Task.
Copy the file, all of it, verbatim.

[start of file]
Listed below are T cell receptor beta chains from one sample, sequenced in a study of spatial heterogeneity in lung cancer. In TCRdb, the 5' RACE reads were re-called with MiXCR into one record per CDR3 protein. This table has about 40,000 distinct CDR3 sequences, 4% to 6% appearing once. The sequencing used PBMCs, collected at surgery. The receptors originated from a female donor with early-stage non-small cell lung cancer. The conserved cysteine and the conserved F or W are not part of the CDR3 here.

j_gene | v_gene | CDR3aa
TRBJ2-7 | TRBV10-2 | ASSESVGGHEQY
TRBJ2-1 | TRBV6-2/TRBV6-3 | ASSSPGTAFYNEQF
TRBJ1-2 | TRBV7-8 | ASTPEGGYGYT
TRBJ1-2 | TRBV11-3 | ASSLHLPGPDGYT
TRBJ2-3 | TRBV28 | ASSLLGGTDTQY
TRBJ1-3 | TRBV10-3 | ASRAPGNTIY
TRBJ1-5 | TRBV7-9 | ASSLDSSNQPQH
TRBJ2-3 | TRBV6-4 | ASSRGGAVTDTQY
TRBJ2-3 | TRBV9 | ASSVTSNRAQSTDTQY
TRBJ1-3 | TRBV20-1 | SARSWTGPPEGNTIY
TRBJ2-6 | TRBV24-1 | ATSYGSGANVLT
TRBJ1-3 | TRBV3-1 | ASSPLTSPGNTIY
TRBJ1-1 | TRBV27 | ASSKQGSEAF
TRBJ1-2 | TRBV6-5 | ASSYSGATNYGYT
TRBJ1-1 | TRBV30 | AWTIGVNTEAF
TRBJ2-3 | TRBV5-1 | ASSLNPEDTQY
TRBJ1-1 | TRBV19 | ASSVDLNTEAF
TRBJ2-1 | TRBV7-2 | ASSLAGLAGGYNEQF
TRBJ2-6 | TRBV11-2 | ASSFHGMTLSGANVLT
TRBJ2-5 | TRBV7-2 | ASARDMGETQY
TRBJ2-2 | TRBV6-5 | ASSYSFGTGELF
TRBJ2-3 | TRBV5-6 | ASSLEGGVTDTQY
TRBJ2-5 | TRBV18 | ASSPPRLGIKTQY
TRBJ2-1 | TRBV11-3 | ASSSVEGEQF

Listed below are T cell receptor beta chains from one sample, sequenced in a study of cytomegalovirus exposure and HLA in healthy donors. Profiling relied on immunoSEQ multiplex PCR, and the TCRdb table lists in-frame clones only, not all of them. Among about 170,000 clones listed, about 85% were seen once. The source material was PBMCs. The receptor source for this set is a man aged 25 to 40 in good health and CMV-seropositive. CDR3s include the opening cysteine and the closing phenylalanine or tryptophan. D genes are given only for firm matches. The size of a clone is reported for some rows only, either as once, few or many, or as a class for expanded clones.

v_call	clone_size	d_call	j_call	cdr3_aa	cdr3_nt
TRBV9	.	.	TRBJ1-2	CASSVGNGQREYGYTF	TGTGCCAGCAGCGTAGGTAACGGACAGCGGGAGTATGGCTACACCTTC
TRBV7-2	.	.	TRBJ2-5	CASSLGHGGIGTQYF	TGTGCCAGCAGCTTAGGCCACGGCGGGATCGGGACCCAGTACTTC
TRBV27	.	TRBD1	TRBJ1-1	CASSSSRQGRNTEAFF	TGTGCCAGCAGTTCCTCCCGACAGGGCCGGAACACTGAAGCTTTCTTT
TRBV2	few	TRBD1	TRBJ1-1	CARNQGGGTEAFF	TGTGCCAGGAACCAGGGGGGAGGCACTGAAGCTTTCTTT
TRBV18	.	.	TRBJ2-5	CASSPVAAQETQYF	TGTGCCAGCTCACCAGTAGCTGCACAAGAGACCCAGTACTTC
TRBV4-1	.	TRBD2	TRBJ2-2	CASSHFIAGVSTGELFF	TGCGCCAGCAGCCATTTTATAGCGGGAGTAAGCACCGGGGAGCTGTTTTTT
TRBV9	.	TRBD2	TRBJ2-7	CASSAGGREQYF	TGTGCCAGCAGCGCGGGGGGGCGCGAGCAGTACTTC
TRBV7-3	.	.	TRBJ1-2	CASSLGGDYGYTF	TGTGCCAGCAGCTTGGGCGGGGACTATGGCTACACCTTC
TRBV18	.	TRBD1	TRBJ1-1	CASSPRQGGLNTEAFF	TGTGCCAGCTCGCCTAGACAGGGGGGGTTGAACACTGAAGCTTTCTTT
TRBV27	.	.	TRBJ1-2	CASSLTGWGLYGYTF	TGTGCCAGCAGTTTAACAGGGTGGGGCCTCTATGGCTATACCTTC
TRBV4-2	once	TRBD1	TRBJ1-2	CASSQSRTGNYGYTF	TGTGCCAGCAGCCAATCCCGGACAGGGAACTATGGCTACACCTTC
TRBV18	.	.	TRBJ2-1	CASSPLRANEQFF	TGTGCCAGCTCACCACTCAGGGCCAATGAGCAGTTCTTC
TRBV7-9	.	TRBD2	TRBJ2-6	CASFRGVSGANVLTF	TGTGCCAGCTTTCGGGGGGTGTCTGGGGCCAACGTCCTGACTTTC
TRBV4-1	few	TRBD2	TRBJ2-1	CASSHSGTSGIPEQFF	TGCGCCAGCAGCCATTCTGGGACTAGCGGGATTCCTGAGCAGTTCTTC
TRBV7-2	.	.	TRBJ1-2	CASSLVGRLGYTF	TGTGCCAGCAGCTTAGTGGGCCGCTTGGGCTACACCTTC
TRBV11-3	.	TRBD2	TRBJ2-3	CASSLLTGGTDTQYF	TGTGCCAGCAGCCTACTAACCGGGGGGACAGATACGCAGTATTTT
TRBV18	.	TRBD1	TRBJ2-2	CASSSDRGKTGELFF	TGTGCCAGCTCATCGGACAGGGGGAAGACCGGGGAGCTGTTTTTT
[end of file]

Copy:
Listed below are T cell receptor beta chains from one sample, sequenced in a study of spatial heterogeneity in lung cancer. In TCRdb, the 5' RACE reads were re-called with MiXCR into one record per CDR3 protein. This table has about 40,000 distinct CDR3 sequences, 4% to 6% appearing once. The sequencing used PBMCs, collected at surgery. The receptors originated from a female donor with early-stage non-small cell lung cancer. The conserved cysteine and the conserved F or W are not part of the CDR3 here.

j_gene | v_gene | CDR3aa
TRBJ2-7 | TRBV10-2 | ASSESVGGHEQY
TRBJ2-1 | TRBV6-2/TRBV6-3 | ASSSPGTAFYNEQF
TRBJ1-2 | TRBV7-8 | ASTPEGGYGYT
TRBJ1-2 | TRBV11-3 | ASSLHLPGPDGYT
TRBJ2-3 | TRBV28 | ASSLLGGTDTQY
TRBJ1-3 | TRBV10-3 | ASRAPGNTIY
TRBJ1-5 | TRBV7-9 | ASSLDSSNQPQH
TRBJ2-3 | TRBV6-4 | ASSRGGAVTDTQY
TRBJ2-3 | TRBV9 | ASSVTSNRAQSTDTQY
TRBJ1-3 | TRBV20-1 | SARSWTGPPEGNTIY
TRBJ2-6 | TRBV24-1 | ATSYGSGANVLT
TRBJ1-3 | TRBV3-1 | ASSPLTSPGNTIY
TRBJ1-1 | TRBV27 | ASSKQGSEAF
TRBJ1-2 | TRBV6-5 | ASSYSGATNYGYT
TRBJ1-1 | TRBV30 | AWTIGVNTEAF
TRBJ2-3 | TRBV5-1 | ASSLNPEDTQY
TRBJ1-1 | TRBV19 | ASSVDLNTEAF
TRBJ2-1 | TRBV7-2 | ASSLAGLAGGYNEQF
TRBJ2-6 | TRBV11-2 | ASSFHGMTLSGANVLT
TRBJ2-5 | TRBV7-2 | ASARDMGETQY
TRBJ2-2 | TRBV6-5 | ASSYSFGTGELF
TRBJ2-3 | TRBV5-6 | ASSLEGGVTDTQY
TRBJ2-5 | TRBV18 | ASSPPRLGIKTQY
TRBJ2-1 | TRBV11-3 | ASSSVEGEQF

Listed below are T cell receptor beta chains from one sample, sequenced in a study of cytomegalovirus exposure and HLA in healthy donors. Profiling relied on immunoSEQ multiplex PCR, and the TCRdb table lists in-frame clones only, not all of them. Among about 170,000 clones listed, about 85% were seen once. The source material was PBMCs. The receptor source for this set is a man aged 25 to 40 in good health and CMV-seropositive. CDR3s include the opening cysteine and the closing phenylalanine or tryptophan. D genes are given only for firm matches. The size of a clone is reported for some rows only, either as once, few or many, or as a class for expanded clones.

v_call	clone_size	d_call	j_call	cdr3_aa	cdr3_nt
TRBV9	.	.	TRBJ1-2	CASSVGNGQREYGYTF	TGTGCCAGCAGCGTAGGTAACGGACAGCGGGAGTATGGCTACACCTTC
TRBV7-2	.	.	TRBJ2-5	CASSLGHGGIGTQYF	TGTGCCAGCAGCTTAGGCCACGGCGGGATCGGGACCCAGTACTTC
TRBV27	.	TRBD1	TRBJ1-1	CASSSSRQGRNTEAFF	TGTGCCAGCAGTTCCTCCCGACAGGGCCGGAACACTGAAGCTTTCTTT
TRBV2	few	TRBD1	TRBJ1-1	CARNQGGGTEAFF	TGTGCCAGGAACCAGGGGGGAGGCACTGAAGCTTTCTTT
TRBV18	.	.	TRBJ2-5	CASSPVAAQETQYF	TGTGCCAGCTCACCAGTAGCTGCACAAGAGACCCAGTACTTC
TRBV4-1	.	TRBD2	TRBJ2-2	CASSHFIAGVSTGELFF	TGCGCCAGCAGCCATTTTATAGCGGGAGTAAGCACCGGGGAGCTGTTTTTT
TRBV9	.	TRBD2	TRBJ2-7	CASSAGGREQYF	TGTGCCAGCAGCGCGGGGGGGCGCGAGCAGTACTTC
TRBV7-3	.	.	TRBJ1-2	CASSLGGDYGYTF	TGTGCCAGCAGCTTGGGCGGGGACTATGGCTACACCTTC
TRBV18	.	TRBD1	TRBJ1-1	CASSPRQGGLNTEAFF	TGTGCCAGCTCGCCTAGACAGGGGGGGTTGAACACTGAAGCTTTCTTT
TRBV27	.	.	TRBJ1-2	CASSLTGWGLYGYTF	TGTGCCAGCAGTTTAACAGGGTGGGGCCTCTATGGCTATACCTTC
TRBV4-2	once	TRBD1	TRBJ1-2	CASSQSRTGNYGYTF	TGTGCCAGCAGCCAATCCCGGACAGGGAACTATGGCTACACCTTC
TRBV18	.	.	TRBJ2-1	CASSPLRANEQFF	TGTGCCAGCTCACCACTCAGGGCCAATGAGCAGTTCTTC
TRBV7-9	.	TRBD2	TRBJ2-6	CASFRGVSGANVLTF	TGTGCCAGCTTTCGGGGGGTGTCTGGGGCCAACGTCCTGACTTTC
TRBV4-1	few	TRBD2	TRBJ2-1	CASSHSGTSGIPEQFF	TGCGCCAGCAGCCATTCTGGGACTAGCGGGATTCCTGAGCAGTTCTTC
TRBV7-2	.	.	TRBJ1-2	CASSLVGRLGYTF	TGTGCCAGCAGCTTAGTGGGCCGCTTGGGCTACACCTTC
TRBV11-3	.	TRBD2	TRBJ2-3	CASSLLTGGTDTQYF	TGTGCCAGCAGCCTACTAACCGGGGGGACAGATACGCAGTATTTT
TRBV18	.	TRBD1	TRBJ2-2	CASSSDRGKTGELFF	TGTGCCAGCTCATCGGACAGGGGGAAGACCGGGGAGCTGTTTTTT